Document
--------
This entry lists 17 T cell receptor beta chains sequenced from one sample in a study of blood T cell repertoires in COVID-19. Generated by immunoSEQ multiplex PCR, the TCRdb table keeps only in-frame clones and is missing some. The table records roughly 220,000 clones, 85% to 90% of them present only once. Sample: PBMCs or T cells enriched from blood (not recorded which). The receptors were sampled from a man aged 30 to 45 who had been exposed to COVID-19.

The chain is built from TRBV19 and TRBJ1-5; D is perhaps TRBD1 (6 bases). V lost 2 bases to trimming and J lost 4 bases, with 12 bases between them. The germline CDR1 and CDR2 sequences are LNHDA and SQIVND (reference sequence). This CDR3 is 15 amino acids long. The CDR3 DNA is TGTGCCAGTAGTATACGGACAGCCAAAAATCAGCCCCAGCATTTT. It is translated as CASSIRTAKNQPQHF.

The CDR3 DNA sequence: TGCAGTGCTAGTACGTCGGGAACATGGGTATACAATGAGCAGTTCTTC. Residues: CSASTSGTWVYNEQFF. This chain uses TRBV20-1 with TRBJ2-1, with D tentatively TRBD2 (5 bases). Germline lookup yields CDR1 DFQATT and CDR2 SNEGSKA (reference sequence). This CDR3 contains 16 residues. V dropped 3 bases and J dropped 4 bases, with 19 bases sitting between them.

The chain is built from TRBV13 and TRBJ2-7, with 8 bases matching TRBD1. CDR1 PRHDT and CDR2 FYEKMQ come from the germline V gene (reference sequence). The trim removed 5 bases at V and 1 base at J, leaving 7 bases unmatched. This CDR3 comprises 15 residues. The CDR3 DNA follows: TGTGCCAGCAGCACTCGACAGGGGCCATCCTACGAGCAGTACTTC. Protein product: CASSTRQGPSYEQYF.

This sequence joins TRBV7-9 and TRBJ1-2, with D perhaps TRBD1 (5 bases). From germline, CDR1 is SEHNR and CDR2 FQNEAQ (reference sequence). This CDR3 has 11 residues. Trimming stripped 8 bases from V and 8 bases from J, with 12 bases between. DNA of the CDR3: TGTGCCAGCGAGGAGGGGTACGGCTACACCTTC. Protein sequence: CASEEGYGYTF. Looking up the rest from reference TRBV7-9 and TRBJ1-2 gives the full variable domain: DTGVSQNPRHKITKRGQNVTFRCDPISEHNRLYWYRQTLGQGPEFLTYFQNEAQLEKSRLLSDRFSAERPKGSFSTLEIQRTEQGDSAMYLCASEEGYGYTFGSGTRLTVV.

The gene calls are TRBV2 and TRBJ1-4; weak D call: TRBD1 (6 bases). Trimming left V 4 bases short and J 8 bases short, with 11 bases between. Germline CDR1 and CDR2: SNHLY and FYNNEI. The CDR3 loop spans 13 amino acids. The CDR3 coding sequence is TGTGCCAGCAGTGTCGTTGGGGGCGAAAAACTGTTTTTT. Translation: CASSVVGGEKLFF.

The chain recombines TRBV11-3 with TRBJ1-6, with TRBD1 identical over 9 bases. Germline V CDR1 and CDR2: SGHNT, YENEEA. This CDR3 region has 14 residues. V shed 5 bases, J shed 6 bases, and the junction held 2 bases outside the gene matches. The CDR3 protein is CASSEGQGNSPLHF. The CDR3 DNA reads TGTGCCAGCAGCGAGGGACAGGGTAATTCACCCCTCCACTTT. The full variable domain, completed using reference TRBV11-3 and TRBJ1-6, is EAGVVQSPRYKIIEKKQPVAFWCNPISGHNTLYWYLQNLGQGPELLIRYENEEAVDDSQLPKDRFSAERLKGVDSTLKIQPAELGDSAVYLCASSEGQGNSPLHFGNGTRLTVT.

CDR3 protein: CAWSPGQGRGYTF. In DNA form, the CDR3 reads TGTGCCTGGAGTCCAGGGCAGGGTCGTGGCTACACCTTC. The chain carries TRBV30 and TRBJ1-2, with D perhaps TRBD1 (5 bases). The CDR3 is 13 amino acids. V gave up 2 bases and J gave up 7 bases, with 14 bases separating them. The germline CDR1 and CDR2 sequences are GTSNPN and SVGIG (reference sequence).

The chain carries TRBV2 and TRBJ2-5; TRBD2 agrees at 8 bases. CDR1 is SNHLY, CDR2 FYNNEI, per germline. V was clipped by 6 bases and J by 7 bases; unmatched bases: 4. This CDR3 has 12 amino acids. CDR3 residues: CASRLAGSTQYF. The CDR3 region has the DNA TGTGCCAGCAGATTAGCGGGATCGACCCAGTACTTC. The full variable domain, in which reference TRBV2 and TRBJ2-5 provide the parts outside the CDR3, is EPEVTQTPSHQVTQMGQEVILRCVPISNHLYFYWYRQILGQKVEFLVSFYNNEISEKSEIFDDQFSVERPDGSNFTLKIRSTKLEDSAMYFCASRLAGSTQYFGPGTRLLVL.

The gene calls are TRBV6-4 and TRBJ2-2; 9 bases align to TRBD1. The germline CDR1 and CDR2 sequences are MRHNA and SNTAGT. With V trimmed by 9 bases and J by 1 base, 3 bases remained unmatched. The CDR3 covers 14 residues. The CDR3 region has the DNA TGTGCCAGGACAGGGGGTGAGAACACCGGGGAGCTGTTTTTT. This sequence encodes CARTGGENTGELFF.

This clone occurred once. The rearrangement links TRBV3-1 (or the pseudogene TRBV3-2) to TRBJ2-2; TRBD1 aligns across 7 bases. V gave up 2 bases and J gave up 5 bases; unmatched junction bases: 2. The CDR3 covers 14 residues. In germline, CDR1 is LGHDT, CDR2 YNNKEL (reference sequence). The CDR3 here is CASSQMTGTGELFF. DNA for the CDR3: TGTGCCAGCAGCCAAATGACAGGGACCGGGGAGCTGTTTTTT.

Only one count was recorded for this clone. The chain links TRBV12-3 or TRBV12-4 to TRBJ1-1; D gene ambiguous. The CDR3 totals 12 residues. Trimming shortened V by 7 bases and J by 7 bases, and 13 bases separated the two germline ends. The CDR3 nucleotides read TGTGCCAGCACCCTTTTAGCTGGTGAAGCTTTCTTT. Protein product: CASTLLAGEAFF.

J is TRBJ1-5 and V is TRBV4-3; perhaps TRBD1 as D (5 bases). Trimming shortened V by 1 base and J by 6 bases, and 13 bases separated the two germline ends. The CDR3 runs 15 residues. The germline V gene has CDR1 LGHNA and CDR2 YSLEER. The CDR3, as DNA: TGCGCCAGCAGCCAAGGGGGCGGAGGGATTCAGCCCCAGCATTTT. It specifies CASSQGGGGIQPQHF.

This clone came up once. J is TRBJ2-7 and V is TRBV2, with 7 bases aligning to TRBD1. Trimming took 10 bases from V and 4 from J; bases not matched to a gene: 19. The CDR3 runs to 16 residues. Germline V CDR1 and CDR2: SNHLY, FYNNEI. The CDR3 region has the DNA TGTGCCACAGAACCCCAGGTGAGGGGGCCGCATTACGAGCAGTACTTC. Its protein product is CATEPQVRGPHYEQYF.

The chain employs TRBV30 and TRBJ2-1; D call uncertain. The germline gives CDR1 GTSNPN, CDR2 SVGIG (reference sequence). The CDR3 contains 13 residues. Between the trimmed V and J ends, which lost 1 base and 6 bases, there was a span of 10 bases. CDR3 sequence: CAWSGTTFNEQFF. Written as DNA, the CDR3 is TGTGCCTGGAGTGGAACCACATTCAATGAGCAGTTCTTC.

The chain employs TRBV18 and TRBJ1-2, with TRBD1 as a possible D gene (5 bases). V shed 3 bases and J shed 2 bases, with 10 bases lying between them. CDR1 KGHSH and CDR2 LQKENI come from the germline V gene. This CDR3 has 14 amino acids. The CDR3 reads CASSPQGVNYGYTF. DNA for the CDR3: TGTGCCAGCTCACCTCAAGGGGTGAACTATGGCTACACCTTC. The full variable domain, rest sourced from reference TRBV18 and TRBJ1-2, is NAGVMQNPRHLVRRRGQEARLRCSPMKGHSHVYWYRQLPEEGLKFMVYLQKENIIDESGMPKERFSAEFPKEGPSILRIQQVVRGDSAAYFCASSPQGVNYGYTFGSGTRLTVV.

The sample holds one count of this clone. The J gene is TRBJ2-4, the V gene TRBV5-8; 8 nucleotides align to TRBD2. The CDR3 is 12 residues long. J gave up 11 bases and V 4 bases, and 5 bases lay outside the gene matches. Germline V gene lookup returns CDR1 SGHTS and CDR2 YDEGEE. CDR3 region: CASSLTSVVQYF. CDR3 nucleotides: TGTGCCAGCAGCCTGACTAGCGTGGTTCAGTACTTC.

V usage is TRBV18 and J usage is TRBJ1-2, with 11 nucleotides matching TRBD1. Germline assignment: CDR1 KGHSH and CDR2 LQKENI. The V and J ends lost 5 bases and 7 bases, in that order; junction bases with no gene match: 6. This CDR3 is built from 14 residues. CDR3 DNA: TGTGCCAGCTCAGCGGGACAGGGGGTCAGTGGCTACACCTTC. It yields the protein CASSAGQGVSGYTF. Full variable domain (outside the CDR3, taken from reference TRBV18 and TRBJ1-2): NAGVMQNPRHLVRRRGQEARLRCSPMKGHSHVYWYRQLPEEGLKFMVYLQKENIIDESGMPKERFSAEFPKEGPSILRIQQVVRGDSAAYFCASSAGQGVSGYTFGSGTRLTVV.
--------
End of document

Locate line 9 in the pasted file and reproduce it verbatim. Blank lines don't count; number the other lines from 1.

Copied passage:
The chain carries TRBV2 and TRBJ2-5; TRBD2 agrees at 8 bases. CDR1 is SNHLY, CDR2 FYNNEI, per germline. V was clipped by 6 bases and J by 7 bases; unmatched bases: 4. This CDR3 has 12 amino acids. CDR3 residues: CASRLAGSTQYF. The CDR3 region has the DNA TGTGCCAGCAGATTAGCGGGATCGACCCAGTACTTC. The full variable domain, in which reference TRBV2 and TRBJ2-5 provide the parts outside the CDR3, is EPEVTQTPSHQVTQMGQEVILRCVPISNHLYFYWYRQILGQKVEFLVSFYNNEISEKSEIFDDQFSVERPDGSNFTLKIRSTKLEDSAMYFCASRLAGSTQYFGPGTRLLVL.